Then, those books come along that sucker punch you right in the kidneys. The Hunger Games was one. Divergent was another. The Testing, Cinder, The Clockwork Scarab, and Feed, etc. They have a rather distinct theme—young adult, satirical, dystopian fiction. This is my brightest of geek buttons, and if I ever decide to go for my PhD, this is what my dissertation will focus on. Ask me for a book to read, and most of them will be in this niche. Just saying.

Anyways, the reason for the massive DNF pile is my equally large list of pet peeves: dialogue tags and adverbs—especially together—passive voice, vague words, and missing Oxford commas. Believe me, the list is rather extensive.
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Instead of wallowing on this inability to read, I need to learn to focus on those moments when a writer can capture me despite the faults I might find in their style or grammar—ones that remind me that my voice is not the only voice—ones that make me throw away my editing pencil for the cats to play with and feel the adrenaline of being surprised by a story.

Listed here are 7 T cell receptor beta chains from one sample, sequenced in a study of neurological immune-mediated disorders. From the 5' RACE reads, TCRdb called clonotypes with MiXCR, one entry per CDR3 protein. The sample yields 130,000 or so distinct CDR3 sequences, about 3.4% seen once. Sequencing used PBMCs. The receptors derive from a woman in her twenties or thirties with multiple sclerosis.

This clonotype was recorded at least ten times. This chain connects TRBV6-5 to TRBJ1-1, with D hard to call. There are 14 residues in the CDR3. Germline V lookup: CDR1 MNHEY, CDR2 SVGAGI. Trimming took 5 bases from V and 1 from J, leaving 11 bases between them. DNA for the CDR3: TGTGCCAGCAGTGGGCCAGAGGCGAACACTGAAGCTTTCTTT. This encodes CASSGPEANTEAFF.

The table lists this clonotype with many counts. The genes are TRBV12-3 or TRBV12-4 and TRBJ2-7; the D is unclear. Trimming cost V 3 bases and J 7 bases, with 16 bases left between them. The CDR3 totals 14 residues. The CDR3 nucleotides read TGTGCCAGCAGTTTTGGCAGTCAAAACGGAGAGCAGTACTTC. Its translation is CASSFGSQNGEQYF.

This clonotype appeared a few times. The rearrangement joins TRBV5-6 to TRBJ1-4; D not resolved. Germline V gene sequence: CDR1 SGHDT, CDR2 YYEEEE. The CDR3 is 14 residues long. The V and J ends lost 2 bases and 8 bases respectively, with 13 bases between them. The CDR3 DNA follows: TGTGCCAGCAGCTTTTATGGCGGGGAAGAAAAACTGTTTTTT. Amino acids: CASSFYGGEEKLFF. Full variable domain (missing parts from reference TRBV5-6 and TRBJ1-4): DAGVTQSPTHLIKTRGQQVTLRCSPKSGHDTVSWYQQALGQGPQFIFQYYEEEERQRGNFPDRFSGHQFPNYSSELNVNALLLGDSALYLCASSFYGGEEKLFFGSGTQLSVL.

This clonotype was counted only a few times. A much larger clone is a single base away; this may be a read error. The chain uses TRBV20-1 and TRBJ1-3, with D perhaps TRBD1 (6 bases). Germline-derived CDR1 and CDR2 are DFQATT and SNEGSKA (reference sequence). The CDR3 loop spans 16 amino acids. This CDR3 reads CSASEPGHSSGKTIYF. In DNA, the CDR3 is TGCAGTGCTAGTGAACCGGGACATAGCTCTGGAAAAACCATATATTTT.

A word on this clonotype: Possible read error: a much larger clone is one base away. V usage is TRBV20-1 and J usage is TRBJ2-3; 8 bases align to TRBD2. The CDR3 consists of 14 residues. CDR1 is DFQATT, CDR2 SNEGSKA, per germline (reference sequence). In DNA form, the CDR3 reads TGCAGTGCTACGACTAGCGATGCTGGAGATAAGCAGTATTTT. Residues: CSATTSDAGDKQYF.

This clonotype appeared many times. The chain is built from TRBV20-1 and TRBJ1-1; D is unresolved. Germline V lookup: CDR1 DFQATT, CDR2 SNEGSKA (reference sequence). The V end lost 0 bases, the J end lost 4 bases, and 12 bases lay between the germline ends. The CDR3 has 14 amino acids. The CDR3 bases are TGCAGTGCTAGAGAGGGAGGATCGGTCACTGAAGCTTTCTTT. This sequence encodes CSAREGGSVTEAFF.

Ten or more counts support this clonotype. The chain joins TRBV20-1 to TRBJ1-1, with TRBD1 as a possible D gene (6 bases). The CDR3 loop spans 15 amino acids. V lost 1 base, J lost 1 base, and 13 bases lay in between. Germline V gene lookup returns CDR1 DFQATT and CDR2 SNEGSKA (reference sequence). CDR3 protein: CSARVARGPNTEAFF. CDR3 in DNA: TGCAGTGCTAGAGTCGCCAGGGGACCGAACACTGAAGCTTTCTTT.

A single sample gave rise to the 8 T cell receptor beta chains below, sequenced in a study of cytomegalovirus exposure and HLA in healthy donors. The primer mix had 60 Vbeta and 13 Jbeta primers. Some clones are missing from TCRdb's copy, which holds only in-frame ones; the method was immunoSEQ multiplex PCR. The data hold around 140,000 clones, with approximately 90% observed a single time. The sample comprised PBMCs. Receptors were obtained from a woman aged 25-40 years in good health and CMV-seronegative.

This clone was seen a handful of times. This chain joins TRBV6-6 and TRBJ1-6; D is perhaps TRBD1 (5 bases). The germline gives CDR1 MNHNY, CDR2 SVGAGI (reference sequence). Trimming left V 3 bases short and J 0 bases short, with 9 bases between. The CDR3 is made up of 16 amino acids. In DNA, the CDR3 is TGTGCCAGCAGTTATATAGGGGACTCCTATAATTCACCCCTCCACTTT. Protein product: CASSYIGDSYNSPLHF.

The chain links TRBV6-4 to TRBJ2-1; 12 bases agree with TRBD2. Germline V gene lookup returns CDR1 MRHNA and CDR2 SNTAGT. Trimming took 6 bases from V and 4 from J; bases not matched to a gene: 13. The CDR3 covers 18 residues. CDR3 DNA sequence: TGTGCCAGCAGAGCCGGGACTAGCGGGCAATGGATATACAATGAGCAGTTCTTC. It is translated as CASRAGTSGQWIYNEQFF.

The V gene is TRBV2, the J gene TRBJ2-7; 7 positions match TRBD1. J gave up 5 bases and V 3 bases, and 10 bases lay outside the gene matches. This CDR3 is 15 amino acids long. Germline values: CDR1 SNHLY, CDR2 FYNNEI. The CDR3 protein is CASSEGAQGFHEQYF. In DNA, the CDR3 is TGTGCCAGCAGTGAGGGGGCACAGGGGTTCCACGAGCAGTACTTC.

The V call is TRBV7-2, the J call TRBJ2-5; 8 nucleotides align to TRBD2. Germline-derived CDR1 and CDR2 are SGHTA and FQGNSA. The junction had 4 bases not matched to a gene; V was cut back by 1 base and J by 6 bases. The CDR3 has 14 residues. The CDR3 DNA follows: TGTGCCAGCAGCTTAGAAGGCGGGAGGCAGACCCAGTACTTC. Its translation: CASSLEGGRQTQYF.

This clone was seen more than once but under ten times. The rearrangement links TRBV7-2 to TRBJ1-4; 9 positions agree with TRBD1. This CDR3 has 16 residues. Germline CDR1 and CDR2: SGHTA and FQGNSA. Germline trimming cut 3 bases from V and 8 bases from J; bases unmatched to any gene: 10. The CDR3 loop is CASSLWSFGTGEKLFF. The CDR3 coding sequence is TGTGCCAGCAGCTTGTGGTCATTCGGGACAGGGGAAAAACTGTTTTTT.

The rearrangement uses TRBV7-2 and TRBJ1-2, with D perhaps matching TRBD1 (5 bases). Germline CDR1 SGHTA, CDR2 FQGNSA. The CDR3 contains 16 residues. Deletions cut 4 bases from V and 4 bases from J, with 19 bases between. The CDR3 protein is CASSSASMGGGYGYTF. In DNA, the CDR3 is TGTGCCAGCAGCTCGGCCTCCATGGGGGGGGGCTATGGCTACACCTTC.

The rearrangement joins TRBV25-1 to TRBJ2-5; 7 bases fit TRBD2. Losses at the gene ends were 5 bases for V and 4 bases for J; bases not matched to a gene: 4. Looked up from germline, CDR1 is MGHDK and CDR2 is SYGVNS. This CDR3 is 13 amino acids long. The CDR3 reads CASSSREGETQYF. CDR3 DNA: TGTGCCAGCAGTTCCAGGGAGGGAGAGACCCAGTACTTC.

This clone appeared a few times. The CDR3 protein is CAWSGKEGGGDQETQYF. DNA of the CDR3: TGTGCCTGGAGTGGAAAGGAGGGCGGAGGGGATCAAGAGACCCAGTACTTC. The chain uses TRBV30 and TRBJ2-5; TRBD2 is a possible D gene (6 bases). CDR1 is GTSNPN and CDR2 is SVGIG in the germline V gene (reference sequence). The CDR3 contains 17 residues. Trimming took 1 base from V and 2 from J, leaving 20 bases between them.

I had two of those moments this year, and I’m concerned that it’s already June…maybe the two-day train ride without my laptop will help.

Anyways, the first was Red Queen, which I’m almost finished with and will review soon. Man, this had character and a world I’m not used to seeing. A mix of mutants, future dystopia, and a medieval system. Plus that snarky, quick-witted, and rebellious female lead that I love all too much. *Coughs* Ria*Coughs.* Since I first wrote about this in my March newsletter, I’m still almost done with the novel. I ran out of steam again, and I don’t know why, but I’ll get there.

The second book that gripped me probably harder than a book has in the last few years was Like Clockwork, and I had the privilege of publishing this novella. Before you know it, this story has its nails in you, and it drags you, stumbling behind, until the very last word. And by the way, I read the story at least seven times, and the layers Ali needed to deliver the blow that he does grew more and more complex with each read. He truly did a brilliant job.

So, tell me, do you read more than one book at a time? How do you overcome reader’s block?